Also, having done numerous NYMF shows as an actor, "celebrity judge," etc, I felt confident that this festival was the perfect place for me to debut directorially. Knowing the NYMF staff already to be such incredibly competent, intelligent and kind people, I knew that if I ran into "first-time" directorial issues or had to ask really basic questions, that I would be helped and encouraged in my process and not treated like an ignorant newbie. I’m looking at this whole thing as a chance to learn everything I can about being a director in the safest environment possible, which for me is NYMF. That way, if directing is something I want to pursue more of in the future, I will be able to go further outside my comfort zone theatre-wise and have the confidence that I will already know experientially what is expected of me especially in pre-production.

And not for nothing, having done many NYMF shows over the years I know exactly who is the best design, management and artistic people team-wise and I have to say, I’m 100% confident that I’ve succeeded in surrounding myself with THE best people NYC has to offer. My main hope (besides their talents making ValueVille the very best it can be) is that their brilliance will also make up for any unforeseeable directorial deficiencies I might have.

NaTasha Yvette Williams as "Sharonda" in "ValueVille"5. What excites you about directing and what makes you nervous? At first I was so excited about the idea of having more control over the process. As an actor, you’re pretty much the lowest man on the totem pole and I always imagined being a director was way more satisfying in the decision-making department. Ironically, I’m already learning that the control you gain in overall aesthetic, you lose once the show is onstage. I’m so used to having control as an actor ON stage, that I totally forgot that the director has NO control once you’re in a run. So…I’m excited about having conceptual control and I’m really excited about our fantastic cast and working with all of them in rehearsals. But I am admittedly absolutely terrified of that first performance where I will most likely be sitting helplessly in the audience, muttering every single line in the show like an escaped mental patient.

6. What are you looking forward to most about working with the cast of "ValueVille"? Oh man. We have SUCH a stellar group of actors. So smart. So talented. I can’t WAIT to see how they lift the script and score off the page. I can’t wait for their ideas. I can’t wait to be surprised by them, and honestly, I can’t wait for them to answer some problems that I haven’t solved yet. I think all of my favorite directors I’ve worked with at some point in the rehearsal process have said "I don’t know" in the room and as an actor, I always trust those directors the most. Because if you come into the rehearsal process with all the answers, then your actors are just puppets. But if you leave room for them to come up with their own answers to legitimate problems you haven’t solved, it always ends up a more organic, collaborative and bottom line, better show in the end.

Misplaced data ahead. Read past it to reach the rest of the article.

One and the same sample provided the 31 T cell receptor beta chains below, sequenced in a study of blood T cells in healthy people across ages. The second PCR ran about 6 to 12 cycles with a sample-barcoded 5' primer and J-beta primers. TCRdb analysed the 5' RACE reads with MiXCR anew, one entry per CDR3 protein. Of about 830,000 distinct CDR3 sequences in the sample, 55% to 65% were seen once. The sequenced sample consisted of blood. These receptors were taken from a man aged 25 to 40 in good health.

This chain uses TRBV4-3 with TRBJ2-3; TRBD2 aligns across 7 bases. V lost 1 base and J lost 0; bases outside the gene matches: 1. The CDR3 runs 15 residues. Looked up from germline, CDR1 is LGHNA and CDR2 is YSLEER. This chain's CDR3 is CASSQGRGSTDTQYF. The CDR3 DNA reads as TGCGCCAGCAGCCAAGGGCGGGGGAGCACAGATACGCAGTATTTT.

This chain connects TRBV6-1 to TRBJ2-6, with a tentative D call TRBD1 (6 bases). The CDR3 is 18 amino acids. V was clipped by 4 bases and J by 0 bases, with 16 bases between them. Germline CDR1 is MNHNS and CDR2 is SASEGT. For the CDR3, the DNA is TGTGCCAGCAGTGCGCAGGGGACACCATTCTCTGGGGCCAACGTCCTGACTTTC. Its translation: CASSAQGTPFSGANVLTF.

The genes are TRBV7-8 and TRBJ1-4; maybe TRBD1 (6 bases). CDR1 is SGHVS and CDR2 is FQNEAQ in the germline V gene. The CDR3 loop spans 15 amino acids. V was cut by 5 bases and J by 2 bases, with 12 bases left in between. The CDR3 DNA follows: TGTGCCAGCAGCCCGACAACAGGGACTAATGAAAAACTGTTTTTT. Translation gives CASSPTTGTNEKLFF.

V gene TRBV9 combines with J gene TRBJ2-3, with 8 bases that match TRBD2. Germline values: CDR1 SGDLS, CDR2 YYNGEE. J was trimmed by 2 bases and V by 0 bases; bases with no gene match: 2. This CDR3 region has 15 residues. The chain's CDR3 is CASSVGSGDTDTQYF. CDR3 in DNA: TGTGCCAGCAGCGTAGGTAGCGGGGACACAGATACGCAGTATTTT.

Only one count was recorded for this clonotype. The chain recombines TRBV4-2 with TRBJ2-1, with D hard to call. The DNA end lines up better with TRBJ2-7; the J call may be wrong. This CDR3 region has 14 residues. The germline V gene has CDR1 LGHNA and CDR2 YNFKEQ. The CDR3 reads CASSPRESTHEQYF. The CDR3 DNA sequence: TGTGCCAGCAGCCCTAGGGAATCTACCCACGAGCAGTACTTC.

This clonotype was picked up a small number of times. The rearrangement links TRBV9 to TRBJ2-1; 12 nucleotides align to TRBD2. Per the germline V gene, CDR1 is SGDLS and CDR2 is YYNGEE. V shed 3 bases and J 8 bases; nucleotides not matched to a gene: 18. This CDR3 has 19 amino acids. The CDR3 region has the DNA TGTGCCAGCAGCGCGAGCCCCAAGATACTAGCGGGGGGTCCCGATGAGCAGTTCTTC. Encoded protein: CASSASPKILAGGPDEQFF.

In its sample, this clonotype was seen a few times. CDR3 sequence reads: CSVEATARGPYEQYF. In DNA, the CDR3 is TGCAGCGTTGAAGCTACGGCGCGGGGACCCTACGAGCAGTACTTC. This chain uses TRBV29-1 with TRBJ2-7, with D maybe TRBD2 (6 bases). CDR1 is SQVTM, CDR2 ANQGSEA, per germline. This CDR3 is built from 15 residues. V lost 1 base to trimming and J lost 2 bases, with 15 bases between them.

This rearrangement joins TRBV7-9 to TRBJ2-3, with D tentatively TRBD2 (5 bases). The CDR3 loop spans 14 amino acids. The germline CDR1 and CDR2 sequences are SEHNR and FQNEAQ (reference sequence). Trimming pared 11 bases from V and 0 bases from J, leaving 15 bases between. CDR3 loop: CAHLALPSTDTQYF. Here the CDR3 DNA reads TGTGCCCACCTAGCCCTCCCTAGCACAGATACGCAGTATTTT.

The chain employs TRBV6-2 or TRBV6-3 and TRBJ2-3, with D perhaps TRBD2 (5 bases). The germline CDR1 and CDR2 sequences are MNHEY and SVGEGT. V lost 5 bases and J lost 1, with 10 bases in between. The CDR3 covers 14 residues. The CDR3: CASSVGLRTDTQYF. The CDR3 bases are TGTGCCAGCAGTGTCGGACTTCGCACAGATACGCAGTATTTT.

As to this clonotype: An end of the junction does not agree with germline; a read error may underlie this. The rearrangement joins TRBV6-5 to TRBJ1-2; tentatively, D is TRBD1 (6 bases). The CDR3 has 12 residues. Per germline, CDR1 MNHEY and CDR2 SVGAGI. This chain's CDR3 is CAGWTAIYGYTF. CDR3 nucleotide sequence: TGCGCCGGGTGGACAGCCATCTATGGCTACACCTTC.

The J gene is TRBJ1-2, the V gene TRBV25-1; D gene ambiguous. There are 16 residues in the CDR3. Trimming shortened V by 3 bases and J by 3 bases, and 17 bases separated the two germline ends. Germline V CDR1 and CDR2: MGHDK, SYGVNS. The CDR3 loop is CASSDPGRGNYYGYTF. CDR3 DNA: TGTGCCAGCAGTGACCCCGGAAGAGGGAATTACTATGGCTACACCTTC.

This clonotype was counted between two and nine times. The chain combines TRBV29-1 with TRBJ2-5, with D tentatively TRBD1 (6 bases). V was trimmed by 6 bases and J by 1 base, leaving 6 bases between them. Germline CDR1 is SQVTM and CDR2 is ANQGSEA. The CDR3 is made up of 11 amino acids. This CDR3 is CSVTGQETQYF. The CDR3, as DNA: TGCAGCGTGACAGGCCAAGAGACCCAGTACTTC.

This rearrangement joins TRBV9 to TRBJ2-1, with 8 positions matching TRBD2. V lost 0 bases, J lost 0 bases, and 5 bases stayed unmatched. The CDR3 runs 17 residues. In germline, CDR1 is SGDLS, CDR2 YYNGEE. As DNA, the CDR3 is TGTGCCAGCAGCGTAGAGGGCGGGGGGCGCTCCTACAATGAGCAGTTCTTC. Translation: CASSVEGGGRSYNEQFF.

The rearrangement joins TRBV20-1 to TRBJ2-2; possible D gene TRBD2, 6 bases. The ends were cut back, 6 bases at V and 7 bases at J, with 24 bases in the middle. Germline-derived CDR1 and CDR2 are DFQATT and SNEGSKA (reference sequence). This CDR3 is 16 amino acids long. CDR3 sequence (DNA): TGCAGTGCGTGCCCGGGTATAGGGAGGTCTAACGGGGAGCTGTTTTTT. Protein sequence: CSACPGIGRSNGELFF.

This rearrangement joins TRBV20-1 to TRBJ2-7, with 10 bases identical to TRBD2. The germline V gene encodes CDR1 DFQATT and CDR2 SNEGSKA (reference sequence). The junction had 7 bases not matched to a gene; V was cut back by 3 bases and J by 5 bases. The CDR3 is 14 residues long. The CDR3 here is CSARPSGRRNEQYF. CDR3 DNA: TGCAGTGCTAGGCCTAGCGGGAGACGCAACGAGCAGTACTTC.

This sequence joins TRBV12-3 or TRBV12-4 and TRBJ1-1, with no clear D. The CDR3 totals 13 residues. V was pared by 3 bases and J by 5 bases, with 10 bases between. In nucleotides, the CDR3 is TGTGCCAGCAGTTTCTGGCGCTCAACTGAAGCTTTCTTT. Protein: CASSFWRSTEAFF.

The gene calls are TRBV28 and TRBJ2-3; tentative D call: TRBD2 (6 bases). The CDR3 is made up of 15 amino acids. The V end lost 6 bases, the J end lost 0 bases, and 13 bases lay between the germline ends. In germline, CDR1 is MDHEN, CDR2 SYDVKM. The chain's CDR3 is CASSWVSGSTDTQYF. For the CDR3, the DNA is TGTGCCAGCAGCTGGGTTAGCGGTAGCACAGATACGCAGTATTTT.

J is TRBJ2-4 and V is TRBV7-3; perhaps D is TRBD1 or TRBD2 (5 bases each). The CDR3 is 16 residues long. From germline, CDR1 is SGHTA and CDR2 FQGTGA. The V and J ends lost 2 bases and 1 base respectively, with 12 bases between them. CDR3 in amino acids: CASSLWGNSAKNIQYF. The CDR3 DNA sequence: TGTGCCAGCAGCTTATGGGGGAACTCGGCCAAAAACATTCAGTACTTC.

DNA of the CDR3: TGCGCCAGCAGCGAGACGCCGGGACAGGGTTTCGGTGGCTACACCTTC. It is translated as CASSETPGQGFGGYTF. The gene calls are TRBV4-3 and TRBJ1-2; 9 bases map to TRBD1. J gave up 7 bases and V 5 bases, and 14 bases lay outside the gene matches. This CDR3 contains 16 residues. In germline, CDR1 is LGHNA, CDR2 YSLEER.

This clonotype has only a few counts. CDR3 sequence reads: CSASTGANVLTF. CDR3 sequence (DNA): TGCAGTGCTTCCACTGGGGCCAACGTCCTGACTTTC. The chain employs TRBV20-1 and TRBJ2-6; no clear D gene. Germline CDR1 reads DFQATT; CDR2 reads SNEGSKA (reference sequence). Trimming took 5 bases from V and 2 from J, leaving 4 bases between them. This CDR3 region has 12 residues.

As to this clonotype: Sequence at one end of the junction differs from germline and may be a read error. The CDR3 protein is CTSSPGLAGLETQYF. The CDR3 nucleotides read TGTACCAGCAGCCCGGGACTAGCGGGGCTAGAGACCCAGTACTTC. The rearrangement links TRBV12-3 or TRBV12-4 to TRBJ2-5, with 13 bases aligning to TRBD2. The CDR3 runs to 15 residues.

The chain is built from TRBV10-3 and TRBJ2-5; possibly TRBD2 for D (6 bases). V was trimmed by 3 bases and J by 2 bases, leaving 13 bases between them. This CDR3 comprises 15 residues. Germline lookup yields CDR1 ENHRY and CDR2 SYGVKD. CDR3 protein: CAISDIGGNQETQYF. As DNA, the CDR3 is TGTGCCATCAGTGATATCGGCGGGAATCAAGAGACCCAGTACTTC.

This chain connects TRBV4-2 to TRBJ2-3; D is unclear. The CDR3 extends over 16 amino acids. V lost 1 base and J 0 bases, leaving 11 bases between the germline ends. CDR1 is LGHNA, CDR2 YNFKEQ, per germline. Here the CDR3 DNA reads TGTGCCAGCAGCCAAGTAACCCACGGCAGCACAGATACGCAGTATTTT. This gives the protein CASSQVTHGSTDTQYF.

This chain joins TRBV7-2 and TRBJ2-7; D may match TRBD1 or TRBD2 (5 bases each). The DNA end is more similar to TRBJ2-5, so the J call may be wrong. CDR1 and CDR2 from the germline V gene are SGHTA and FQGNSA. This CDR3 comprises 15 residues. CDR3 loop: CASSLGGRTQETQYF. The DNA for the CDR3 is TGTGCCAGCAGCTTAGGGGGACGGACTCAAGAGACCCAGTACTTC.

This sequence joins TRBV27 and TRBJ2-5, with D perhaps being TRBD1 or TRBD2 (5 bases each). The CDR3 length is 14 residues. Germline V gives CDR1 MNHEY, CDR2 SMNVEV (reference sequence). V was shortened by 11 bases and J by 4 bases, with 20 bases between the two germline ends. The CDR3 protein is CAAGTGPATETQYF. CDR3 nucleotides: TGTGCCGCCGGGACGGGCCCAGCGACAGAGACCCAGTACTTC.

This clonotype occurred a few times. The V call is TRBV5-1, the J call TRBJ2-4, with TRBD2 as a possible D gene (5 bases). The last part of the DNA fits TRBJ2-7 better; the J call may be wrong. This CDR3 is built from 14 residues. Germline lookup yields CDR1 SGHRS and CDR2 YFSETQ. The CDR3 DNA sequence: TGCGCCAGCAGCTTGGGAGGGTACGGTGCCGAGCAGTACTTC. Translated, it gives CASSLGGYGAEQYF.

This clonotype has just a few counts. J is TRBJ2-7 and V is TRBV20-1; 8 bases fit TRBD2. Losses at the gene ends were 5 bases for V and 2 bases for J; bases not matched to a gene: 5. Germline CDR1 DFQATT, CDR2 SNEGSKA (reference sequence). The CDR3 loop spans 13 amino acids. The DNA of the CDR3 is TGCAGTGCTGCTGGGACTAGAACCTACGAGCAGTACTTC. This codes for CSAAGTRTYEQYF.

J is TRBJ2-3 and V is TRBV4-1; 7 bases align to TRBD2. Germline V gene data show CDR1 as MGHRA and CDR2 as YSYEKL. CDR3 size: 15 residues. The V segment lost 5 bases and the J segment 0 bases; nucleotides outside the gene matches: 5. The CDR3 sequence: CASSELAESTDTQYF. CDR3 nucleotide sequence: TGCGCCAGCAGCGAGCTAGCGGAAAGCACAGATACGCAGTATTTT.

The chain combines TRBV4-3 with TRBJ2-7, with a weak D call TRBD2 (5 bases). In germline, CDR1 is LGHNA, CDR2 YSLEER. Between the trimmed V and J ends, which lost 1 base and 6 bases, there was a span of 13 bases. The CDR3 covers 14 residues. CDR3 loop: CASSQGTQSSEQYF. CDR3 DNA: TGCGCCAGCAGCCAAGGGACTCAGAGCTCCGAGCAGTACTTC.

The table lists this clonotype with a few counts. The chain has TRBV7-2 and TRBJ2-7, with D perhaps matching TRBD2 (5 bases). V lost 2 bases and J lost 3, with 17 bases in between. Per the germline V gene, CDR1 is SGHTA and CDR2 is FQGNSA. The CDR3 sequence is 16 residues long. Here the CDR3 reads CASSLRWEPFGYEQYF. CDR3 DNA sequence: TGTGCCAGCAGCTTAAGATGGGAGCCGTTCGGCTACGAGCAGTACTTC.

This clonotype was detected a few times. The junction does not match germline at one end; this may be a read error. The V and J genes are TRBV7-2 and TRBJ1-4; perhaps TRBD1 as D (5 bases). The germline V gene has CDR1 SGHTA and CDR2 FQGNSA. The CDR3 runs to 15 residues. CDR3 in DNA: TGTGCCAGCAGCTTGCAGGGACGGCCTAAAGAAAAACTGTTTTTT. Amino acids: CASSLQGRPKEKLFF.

7. What do you think it will be like to be part of NYMF as a director as opposed to a performer? Already in pre-production, I am learning SUPER fast just how much work and thought and preparation happens before that first day of rehearsal when the actors start their process. I always suspected there’d been a few phone calls, maybe a meeting or two before the first day of rehearsal amongst the designers and artistic team, but now I know first hand that the first day of rehearsal is actually the middle of the process for everyone else involved. I think my experience as a director already (even though as an actor, I have always had a tremendous respect for absolutely everyone involved in putting up a show) has greatly deepened my appreciation for exactly WHAT everyone else does off stage. General Managers, Casting Directors, Production Managers, Stage Managers, Designers, etc…being a director has brought me literally into everyone else’s off stage process and it’s been a truly humbling adventure thus far. I thank God every day for this amazing collection of people who’ve agreed to work on ValueVille with me.

8. What's the best advice you've ever received? Never be a second rate version of someone else. Always be a first-rate version of yourself.

9. What have you learned about yourself from being a performer? That perfection is impossible, which is what makes it the best thing to strive for.

10. Favorite skin care product? L’Oreal Active Daily Moisturizer. I swear by it. That and lots of water.

11. If you could have any super power, which one would you choose? These days? The ability to be in at least three places at once. Definitely.  

Donna Lynne Champlin, Photo Credit: Laura Marie DuncanMore on Donna:

A native of Rochester, New York, OBIE and Drama Desk award winner Donna Lynne Champlin has been performing since her very first tap solo in a local variety show at the age of four. Her childhood was a veritable whirlwind of lessons, community theatre productions, and national and international competitions in voice, piano, flute, theatre and dance. Having had the good fortune in her career to use these varied talents, she has deservedly earned the reputation for being a proverbial "quadruple threat."

Donna graduated with high honors from the prestigious Musical Theatre Program at Carnegie Mellon University. She also received intensive training in Shakespeare and Chekhov at Oxford University on the Advanced Acting Scholarship and The Vira I. Heinz Grant to study abroad. While still in college, she received her Equity card playing "Dorothy" in The Wizard of Oz with the celebrated Pittsburgh Civic Light Opera.